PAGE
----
Most of all........ LOVE the guitar.
     
  7. TeleUpNorth

    TeleUpNorth Tele-Meister

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    Maybe there are some forum members close by or can always post in local music groups on Facebook or the old Craigslist. I used both to find a guitarist for my newest project. Keep rocking though, it sounds like you’ve come a long way. We all doubt our skills at times; that’s part of being an artist.
     
  8. crcic

    crcic TDPRI Member

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    Thank you for your advices to all of you. I have just scheduled a lessons with a pro. guitar player from my town and also a guitar teacher. Will see how it goes from there.

    Thanks again for all your help!
     
  9. GuitarsBuicks

    GuitarsBuicks Tele-Holic

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    One thing that I learned early in my guitar journey was to not over practice. If you feel like you are getting bored with what you are learning, either take your practicing down a notch, to once a week for a couple of months, or go and learn a new aspect of the instrument. Granted, I'm not even thirty yet...but I have been playing over half of my life, and that was one of the hardest lessons to learn. i thought I needed to practice an hour every day no matter what...that is what crushes the soul of musicians and students alike.
     
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  10. matman14

    matman14 Tele-Meister

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    Stop practicing, start playing.
     
  11. crcic

    crcic TDPRI Member

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    Yeah, but I'm afraid that I will forget what have I learned if I dont practice every day. :D Or maybe not...? Not joking, this is a serious question.

    for example, it took me 1 maybe 2 months to learn the triads. I did that. after that I did not use them for some time and I forget them. Now, when I see the structure of a chord, root note, position etc... I can remember what is where but it took me maybe 1 second to "do the math". Before I was able to find it instantly. Of course, before that I was playing them from a muscle memory and from my mind, now I play them because I understand the theory behind them.

     
  12. crcic

    crcic TDPRI Member

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    Will do!

     
  13. Jeremy_Green

    Jeremy_Green Tele-Meister

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    2 years? And you expect to be decent? Highly, highly, unlikely unless you really truly dedicate yourself to it. The measurement for time with an instrument is not in terms of years or months - it's hours.

    Bob plays 10 hours a day for a year = 3650 hours.
    Steve plays 1 hours a day for the same year = 365 hours.

    At this practice rate, it would take Steve 10 years to get to Bob's 1 year - you see my point?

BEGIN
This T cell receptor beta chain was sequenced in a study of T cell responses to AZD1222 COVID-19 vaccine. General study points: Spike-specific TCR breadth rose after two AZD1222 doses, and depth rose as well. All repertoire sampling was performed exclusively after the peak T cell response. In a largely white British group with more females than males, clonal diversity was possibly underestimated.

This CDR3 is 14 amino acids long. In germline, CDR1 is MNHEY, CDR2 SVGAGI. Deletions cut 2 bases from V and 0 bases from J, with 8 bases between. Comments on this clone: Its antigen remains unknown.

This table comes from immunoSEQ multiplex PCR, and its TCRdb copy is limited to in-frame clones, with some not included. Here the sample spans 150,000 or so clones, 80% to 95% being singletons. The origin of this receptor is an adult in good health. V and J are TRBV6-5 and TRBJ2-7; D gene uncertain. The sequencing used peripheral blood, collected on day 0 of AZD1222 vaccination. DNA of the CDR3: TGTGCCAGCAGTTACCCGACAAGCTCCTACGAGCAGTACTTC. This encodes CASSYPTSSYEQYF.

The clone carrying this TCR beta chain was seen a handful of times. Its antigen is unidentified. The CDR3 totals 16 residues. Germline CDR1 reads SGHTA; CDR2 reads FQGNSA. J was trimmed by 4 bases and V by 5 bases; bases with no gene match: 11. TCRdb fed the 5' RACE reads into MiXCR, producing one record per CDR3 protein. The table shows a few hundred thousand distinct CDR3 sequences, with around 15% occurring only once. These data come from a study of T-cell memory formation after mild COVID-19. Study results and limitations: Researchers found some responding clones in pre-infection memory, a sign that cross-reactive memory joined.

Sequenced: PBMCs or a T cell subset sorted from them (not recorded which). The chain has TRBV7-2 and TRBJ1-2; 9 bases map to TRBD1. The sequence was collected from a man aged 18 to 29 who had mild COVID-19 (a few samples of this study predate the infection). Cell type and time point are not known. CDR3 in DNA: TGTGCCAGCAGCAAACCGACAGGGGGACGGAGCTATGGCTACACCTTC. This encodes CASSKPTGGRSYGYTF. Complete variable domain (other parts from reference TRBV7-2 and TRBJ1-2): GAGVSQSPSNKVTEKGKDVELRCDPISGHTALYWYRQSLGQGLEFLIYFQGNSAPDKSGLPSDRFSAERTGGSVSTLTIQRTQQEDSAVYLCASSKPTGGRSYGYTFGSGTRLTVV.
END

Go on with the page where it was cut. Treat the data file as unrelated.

What I tell people who compliment me on my playing is: "If you knew the amount of time I actually have spent practicing? You would find my skills completely unimpressive"

    If learning guitar was 2 years easy - everyone would do it - and it wouldn't be cool.

    So put on your big boy pants and get to work (tough love brother!)
     
  14. T Prior

    T Prior Poster Extraordinaire

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    above > exactly right and then add this to the fry pan, have we been noodling for 2 years or studying for 2 years. ? Not the same thing.

    Not even remotely the same thing.

    We read massive amounts of comments like "Just Play Man" Play what ? The same thing as yesterday, last week, last month, last year ? Of course we should always PLAY what we have learned, jam with others , play songs, have fun etc..but that doesn't replace STUDY. Its in addition TO study. And yes, we should noodle. When we study various scale modes or multiple root positions , and then noodle around them, thats when the light goes on. And when the light goes ON, it never goes out because we now know exactly why the dots are connected . Now we play those same things in 4 or 5 keys and the entire fretboard just opened up, and we know why. We are no longer guessing .

    Did we ever stop to think about the tuning ( 4ths) or why there are 12 frets and they repeat? Did we ever think about why there are multiple forms of the same chords in various fretboard locations ? This wasn't an accident.

    Remember the TV show Freaks and Geeks ? Great show, The Freaks had a band, 4 or 5 of them, nobody knew how to play an instrument, but they jammed on "Sunshine Of Your Love" anyway. It was great ! And they argued with each other as well . " Man you're playing it wrong " LOL :)

    What is your goal ? To study and improve or just learn a few chords and jam with some friends ?